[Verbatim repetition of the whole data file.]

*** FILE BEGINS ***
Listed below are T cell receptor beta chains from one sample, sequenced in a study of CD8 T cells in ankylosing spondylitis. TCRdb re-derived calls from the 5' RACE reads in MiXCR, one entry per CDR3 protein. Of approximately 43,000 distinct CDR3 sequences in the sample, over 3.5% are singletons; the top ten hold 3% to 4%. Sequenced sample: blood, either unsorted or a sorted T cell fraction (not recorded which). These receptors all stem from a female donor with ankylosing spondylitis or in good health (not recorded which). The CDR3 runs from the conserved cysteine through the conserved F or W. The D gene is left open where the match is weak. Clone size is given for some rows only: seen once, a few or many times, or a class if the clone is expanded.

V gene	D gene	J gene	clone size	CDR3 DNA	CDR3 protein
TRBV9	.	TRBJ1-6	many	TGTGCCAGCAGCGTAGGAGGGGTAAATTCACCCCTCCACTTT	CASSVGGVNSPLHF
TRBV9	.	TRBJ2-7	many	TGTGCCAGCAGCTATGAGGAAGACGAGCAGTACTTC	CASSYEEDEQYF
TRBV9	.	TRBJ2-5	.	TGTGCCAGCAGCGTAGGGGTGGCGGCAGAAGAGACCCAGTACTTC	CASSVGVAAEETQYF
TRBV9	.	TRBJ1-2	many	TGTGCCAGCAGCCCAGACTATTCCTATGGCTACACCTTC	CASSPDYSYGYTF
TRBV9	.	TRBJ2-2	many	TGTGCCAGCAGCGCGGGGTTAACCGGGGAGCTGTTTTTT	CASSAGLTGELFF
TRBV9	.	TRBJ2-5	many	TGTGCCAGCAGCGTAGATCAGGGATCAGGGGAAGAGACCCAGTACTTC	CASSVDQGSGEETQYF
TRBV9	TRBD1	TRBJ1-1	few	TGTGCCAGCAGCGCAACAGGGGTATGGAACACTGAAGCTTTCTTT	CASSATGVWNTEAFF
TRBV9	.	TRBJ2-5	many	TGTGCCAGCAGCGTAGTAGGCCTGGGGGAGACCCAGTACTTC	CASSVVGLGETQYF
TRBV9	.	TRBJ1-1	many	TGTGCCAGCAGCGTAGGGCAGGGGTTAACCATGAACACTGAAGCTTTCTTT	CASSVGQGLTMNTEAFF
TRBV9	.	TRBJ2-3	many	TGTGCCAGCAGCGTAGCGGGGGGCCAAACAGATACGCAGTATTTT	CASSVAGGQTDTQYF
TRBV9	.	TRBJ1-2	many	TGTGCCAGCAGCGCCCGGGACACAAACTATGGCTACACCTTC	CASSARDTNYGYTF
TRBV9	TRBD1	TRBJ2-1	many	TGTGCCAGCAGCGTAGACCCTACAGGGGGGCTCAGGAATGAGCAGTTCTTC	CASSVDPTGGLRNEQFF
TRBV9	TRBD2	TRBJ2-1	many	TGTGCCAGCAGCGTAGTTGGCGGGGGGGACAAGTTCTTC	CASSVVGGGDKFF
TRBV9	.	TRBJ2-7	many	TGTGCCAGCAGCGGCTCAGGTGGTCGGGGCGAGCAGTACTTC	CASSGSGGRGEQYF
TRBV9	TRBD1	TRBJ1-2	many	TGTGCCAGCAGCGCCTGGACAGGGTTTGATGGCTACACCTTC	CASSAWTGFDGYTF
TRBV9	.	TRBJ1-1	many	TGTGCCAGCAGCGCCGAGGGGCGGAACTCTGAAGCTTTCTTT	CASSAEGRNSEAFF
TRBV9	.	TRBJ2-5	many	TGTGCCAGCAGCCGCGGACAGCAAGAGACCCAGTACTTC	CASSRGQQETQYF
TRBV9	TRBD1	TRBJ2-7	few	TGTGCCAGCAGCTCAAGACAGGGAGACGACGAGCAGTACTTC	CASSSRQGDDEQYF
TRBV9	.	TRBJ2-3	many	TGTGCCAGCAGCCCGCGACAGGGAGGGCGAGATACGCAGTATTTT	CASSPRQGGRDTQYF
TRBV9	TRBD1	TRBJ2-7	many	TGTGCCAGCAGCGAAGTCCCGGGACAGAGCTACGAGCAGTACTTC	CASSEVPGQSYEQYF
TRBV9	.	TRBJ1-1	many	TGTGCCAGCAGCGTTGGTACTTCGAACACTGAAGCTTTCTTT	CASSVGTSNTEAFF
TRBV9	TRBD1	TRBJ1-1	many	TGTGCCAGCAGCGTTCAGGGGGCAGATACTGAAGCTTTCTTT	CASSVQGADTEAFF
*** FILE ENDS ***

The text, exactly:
Listed below are T cell receptor beta chains from one sample, sequenced in a study of CD8 T cells in ankylosing spondylitis. TCRdb re-derived calls from the 5' RACE reads in MiXCR, one entry per CDR3 protein. Of approximately 43,000 distinct CDR3 sequences in the sample, over 3.5% are singletons; the top ten hold 3% to 4%. Sequenced sample: blood, either unsorted or a sorted T cell fraction (not recorded which). These receptors all stem from a female donor with ankylosing spondylitis or in good health (not recorded which). The CDR3 runs from the conserved cysteine through the conserved F or W. The D gene is left open where the match is weak. Clone size is given for some rows only: seen once, a few or many times, or a class if the clone is expanded.

V gene	D gene	J gene	clone size	CDR3 DNA	CDR3 protein
TRBV9	.	TRBJ1-6	many	TGTGCCAGCAGCGTAGGAGGGGTAAATTCACCCCTCCACTTT	CASSVGGVNSPLHF
TRBV9	.	TRBJ2-7	many	TGTGCCAGCAGCTATGAGGAAGACGAGCAGTACTTC	CASSYEEDEQYF
TRBV9	.	TRBJ2-5	.	TGTGCCAGCAGCGTAGGGGTGGCGGCAGAAGAGACCCAGTACTTC	CASSVGVAAEETQYF
TRBV9	.	TRBJ1-2	many	TGTGCCAGCAGCCCAGACTATTCCTATGGCTACACCTTC	CASSPDYSYGYTF
TRBV9	.	TRBJ2-2	many	TGTGCCAGCAGCGCGGGGTTAACCGGGGAGCTGTTTTTT	CASSAGLTGELFF
TRBV9	.	TRBJ2-5	many	TGTGCCAGCAGCGTAGATCAGGGATCAGGGGAAGAGACCCAGTACTTC	CASSVDQGSGEETQYF
TRBV9	TRBD1	TRBJ1-1	few	TGTGCCAGCAGCGCAACAGGGGTATGGAACACTGAAGCTTTCTTT	CASSATGVWNTEAFF
TRBV9	.	TRBJ2-5	many	TGTGCCAGCAGCGTAGTAGGCCTGGGGGAGACCCAGTACTTC	CASSVVGLGETQYF
TRBV9	.	TRBJ1-1	many	TGTGCCAGCAGCGTAGGGCAGGGGTTAACCATGAACACTGAAGCTTTCTTT	CASSVGQGLTMNTEAFF
TRBV9	.	TRBJ2-3	many	TGTGCCAGCAGCGTAGCGGGGGGCCAAACAGATACGCAGTATTTT	CASSVAGGQTDTQYF
TRBV9	.	TRBJ1-2	many	TGTGCCAGCAGCGCCCGGGACACAAACTATGGCTACACCTTC	CASSARDTNYGYTF
TRBV9	TRBD1	TRBJ2-1	many	TGTGCCAGCAGCGTAGACCCTACAGGGGGGCTCAGGAATGAGCAGTTCTTC	CASSVDPTGGLRNEQFF
TRBV9	TRBD2	TRBJ2-1	many	TGTGCCAGCAGCGTAGTTGGCGGGGGGGACAAGTTCTTC	CASSVVGGGDKFF
TRBV9	.	TRBJ2-7	many	TGTGCCAGCAGCGGCTCAGGTGGTCGGGGCGAGCAGTACTTC	CASSGSGGRGEQYF
TRBV9	TRBD1	TRBJ1-2	many	TGTGCCAGCAGCGCCTGGACAGGGTTTGATGGCTACACCTTC	CASSAWTGFDGYTF
TRBV9	.	TRBJ1-1	many	TGTGCCAGCAGCGCCGAGGGGCGGAACTCTGAAGCTTTCTTT	CASSAEGRNSEAFF
TRBV9	.	TRBJ2-5	many	TGTGCCAGCAGCCGCGGACAGCAAGAGACCCAGTACTTC	CASSRGQQETQYF
TRBV9	TRBD1	TRBJ2-7	few	TGTGCCAGCAGCTCAAGACAGGGAGACGACGAGCAGTACTTC	CASSSRQGDDEQYF
TRBV9	.	TRBJ2-3	many	TGTGCCAGCAGCCCGCGACAGGGAGGGCGAGATACGCAGTATTTT	CASSPRQGGRDTQYF
TRBV9	TRBD1	TRBJ2-7	many	TGTGCCAGCAGCGAAGTCCCGGGACAGAGCTACGAGCAGTACTTC	CASSEVPGQSYEQYF
TRBV9	.	TRBJ1-1	many	TGTGCCAGCAGCGTTGGTACTTCGAACACTGAAGCTTTCTTT	CASSVGTSNTEAFF
TRBV9	TRBD1	TRBJ1-1	many	TGTGCCAGCAGCGTTCAGGGGGCAGATACTGAAGCTTTCTTT	CASSVQGADTEAFF